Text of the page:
Growth Rate Applied to the Mutiple: Whutup?


Never pay more than twice the growth rate (converted to P/E) for a stock.

Most institutional investors, (the big guys behind the oak desks that move the markets) have a rule not to pay twice the growth rate for a stock…it is too expensive.

To determine the growth rate, we use FUTURE Earnings Per Share (EPS) estimates. Stocks trade six, nine, even sometimes twelve to eighteen months in the future and if you use the current or the past EPS numbers, most stocks will look overvalued when they could be actually quite cheap and you may miss the opportunity.

For example:

The company: Vandalay Industries (NYSE: GLC) trades at a P/E of 100 has the following EPS over the last few years:

2012: 1.00
2013: 1.20
2014: 1.40

These numbers show that from 2012 to 2013, GLC had 20% EPS Growth. A pretty respectable rate for the Latex Sales biz. With this rule, we would then expect to pay no more than a P/E of 40. [20% * 2 = Max P/E (Multiple)]. However, from 2013 to 2014, the growth rate slowed to 14.3%, which should cause a contraction to the multiple if we compared it to the year prior. We would now expect to pay no more than a P/E of 28.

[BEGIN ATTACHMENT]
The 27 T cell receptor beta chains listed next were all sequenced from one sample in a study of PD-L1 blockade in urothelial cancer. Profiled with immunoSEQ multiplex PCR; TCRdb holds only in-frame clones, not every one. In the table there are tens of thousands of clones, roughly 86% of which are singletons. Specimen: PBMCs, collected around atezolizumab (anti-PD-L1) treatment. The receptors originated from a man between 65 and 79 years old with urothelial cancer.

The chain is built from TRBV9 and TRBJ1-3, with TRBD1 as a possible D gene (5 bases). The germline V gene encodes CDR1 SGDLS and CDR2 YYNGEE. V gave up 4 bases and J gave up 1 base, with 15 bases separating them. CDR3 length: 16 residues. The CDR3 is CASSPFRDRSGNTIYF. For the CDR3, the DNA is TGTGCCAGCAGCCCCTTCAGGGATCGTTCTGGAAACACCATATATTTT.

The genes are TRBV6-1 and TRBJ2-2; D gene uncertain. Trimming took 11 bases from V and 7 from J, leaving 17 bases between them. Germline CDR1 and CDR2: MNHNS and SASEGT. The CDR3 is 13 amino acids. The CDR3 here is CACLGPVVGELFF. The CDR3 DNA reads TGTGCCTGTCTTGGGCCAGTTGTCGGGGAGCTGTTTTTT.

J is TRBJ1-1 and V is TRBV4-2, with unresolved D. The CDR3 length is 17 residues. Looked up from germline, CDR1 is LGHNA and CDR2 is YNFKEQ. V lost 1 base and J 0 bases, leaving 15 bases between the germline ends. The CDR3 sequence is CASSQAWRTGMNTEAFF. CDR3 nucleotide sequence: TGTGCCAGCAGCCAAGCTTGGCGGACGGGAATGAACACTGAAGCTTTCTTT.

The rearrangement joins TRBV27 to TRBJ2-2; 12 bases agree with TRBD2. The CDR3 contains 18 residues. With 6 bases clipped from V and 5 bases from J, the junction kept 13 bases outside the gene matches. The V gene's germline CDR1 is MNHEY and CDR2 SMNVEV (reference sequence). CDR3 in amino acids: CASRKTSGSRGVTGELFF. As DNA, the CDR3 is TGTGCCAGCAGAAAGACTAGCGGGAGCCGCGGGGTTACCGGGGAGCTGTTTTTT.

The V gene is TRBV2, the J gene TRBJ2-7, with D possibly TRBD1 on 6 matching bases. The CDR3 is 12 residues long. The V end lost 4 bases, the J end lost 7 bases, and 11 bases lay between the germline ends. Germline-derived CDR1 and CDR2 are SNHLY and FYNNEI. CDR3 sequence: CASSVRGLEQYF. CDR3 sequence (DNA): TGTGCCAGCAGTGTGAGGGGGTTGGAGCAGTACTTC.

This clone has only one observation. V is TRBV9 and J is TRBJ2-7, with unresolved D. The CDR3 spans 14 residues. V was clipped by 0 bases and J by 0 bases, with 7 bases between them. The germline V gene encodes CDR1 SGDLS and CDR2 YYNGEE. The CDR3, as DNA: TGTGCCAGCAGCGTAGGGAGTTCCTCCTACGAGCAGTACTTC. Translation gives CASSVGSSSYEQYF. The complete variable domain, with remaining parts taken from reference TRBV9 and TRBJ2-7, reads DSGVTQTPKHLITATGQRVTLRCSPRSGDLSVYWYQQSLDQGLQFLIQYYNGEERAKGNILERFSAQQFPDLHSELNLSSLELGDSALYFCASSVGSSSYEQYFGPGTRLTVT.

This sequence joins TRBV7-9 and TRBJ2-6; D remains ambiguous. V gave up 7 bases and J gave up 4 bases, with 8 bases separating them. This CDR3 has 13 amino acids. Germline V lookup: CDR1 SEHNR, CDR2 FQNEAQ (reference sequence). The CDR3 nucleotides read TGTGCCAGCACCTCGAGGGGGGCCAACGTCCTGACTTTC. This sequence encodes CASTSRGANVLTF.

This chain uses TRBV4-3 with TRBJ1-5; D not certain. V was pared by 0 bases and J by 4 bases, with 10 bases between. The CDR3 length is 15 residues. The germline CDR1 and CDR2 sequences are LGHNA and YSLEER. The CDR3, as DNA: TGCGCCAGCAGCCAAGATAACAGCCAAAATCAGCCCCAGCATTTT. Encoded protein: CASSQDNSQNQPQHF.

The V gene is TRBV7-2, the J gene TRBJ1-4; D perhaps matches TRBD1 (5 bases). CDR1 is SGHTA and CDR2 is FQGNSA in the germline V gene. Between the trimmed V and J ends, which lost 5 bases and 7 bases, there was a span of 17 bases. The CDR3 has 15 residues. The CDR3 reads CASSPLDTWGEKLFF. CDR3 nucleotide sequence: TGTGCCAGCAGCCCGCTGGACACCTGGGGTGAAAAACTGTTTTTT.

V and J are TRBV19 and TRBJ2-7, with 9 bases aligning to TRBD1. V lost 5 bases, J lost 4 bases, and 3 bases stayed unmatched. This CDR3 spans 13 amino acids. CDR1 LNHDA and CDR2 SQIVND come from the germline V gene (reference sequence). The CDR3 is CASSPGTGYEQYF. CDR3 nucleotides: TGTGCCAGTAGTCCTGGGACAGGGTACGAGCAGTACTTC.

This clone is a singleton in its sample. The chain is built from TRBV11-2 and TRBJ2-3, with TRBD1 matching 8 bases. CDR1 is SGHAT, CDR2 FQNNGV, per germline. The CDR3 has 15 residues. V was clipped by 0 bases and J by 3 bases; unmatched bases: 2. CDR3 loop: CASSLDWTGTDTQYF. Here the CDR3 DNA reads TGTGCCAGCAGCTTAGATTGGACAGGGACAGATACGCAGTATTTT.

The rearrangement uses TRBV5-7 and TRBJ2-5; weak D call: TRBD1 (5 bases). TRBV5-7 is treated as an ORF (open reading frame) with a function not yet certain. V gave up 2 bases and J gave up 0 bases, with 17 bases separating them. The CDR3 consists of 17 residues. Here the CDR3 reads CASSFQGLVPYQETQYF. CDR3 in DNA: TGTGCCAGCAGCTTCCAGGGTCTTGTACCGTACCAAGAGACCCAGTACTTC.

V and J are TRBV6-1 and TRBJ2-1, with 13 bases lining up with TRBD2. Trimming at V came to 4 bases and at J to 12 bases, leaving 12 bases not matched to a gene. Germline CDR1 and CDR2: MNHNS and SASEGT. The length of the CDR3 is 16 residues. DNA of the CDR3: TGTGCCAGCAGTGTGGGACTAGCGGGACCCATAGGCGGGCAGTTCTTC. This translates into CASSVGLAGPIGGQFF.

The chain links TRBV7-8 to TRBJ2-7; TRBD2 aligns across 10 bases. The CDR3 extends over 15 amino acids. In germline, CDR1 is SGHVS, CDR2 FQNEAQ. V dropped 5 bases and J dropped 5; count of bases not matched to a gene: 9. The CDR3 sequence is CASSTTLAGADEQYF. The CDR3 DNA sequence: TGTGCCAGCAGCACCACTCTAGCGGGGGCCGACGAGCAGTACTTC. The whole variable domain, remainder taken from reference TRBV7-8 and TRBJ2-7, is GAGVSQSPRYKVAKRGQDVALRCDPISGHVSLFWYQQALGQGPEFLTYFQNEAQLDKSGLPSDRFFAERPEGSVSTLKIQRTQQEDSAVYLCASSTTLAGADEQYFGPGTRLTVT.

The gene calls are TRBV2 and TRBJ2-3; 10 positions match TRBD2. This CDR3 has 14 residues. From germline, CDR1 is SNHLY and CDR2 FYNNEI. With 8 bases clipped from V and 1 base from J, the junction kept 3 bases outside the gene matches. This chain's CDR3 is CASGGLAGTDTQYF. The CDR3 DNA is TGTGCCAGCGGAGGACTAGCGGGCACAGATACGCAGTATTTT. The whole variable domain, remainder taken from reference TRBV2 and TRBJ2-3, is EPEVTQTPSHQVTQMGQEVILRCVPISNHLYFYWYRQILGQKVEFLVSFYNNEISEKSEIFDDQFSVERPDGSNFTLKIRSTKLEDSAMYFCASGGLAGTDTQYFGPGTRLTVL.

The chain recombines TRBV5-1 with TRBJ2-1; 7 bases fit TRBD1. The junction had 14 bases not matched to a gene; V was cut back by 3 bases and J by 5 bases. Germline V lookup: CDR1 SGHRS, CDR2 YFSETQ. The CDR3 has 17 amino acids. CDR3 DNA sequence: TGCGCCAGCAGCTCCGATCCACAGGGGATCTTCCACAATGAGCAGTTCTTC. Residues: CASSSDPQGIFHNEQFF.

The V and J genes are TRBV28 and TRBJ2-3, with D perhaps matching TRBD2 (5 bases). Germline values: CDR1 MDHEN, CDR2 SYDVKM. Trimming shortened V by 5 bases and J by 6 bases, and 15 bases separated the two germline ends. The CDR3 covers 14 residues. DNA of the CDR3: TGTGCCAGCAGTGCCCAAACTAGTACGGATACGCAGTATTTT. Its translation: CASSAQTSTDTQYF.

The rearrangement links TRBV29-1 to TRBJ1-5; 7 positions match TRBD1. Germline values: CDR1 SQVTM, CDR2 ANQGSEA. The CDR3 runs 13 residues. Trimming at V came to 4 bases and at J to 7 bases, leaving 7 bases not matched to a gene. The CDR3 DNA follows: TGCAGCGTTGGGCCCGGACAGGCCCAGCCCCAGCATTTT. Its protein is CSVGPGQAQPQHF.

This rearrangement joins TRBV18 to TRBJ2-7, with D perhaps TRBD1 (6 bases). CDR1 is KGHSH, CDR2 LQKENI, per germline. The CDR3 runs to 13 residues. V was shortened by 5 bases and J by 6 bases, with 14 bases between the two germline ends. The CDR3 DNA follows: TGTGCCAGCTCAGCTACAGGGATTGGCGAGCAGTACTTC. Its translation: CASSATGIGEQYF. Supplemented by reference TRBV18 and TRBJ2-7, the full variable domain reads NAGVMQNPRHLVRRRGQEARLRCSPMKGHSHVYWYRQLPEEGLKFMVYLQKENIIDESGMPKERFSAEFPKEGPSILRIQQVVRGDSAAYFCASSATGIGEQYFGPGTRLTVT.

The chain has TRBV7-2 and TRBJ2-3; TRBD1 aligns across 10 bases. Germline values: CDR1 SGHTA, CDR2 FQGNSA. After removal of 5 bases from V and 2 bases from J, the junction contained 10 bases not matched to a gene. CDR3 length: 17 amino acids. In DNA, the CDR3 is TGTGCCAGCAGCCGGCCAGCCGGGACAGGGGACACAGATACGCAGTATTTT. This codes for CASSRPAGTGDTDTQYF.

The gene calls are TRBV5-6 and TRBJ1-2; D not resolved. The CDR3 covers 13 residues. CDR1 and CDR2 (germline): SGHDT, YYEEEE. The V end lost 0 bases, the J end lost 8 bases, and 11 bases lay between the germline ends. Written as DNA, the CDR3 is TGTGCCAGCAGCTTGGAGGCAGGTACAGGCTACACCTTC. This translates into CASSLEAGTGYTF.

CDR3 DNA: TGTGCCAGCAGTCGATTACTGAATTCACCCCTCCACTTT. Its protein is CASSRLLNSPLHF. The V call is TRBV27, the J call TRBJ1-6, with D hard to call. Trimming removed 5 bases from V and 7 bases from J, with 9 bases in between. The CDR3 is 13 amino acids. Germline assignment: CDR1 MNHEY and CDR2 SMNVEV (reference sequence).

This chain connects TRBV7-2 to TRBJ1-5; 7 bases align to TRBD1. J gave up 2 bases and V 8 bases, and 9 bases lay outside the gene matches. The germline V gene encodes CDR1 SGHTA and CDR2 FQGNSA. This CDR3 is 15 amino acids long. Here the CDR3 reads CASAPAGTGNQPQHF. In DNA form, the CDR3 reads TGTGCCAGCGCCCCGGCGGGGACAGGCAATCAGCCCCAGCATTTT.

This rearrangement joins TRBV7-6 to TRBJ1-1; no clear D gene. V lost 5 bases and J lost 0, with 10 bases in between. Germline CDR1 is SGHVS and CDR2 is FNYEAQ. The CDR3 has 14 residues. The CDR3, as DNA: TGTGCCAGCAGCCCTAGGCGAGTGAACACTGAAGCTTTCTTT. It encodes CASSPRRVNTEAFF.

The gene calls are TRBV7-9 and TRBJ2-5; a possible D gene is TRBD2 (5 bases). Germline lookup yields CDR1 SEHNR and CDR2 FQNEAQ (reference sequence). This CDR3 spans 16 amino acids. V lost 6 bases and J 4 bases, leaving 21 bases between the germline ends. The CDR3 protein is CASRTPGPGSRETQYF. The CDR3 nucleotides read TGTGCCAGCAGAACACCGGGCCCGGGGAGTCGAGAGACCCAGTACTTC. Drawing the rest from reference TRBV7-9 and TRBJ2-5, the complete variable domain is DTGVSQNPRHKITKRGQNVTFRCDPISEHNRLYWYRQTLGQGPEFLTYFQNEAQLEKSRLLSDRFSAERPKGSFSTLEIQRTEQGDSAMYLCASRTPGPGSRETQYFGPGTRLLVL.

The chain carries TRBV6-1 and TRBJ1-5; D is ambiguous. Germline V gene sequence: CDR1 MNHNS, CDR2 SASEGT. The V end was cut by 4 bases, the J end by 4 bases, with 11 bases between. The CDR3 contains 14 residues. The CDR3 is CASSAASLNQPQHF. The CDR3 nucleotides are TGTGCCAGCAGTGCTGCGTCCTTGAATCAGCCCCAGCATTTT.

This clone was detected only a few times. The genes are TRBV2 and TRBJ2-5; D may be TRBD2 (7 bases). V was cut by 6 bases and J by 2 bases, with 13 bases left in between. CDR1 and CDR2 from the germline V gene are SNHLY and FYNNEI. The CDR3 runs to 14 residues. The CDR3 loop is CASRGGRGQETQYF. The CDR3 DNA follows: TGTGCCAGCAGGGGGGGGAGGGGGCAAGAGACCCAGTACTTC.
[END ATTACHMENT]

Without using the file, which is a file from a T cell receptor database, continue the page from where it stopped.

Obviously we should sell it if we have it, or not even buy it (maybe even short it?) because it’s over valued. Right?

Wrong. We looked at the future predictions for EPS based on the management numbers and we noted the incredible demand for latex in several industry journals. The predicted EPS from 2014 to 2015 is 2.10, a 50% growth rate from 2014 to 2015 and the if the outlying years are even better, a P/E of 100 is not out of the question and maybe a reasonable valuation.

Additional comments:

1) Expect to pay a higher multiple (than the peers) for the best-of-breed stock. The top dog in the business deserves a bit more…you pay for quality.

2) Expect to pay a higher multiple if the company consistently  beats and raises earnings estimates at the quarterly conference call. We like managers that under promise but over deliver.







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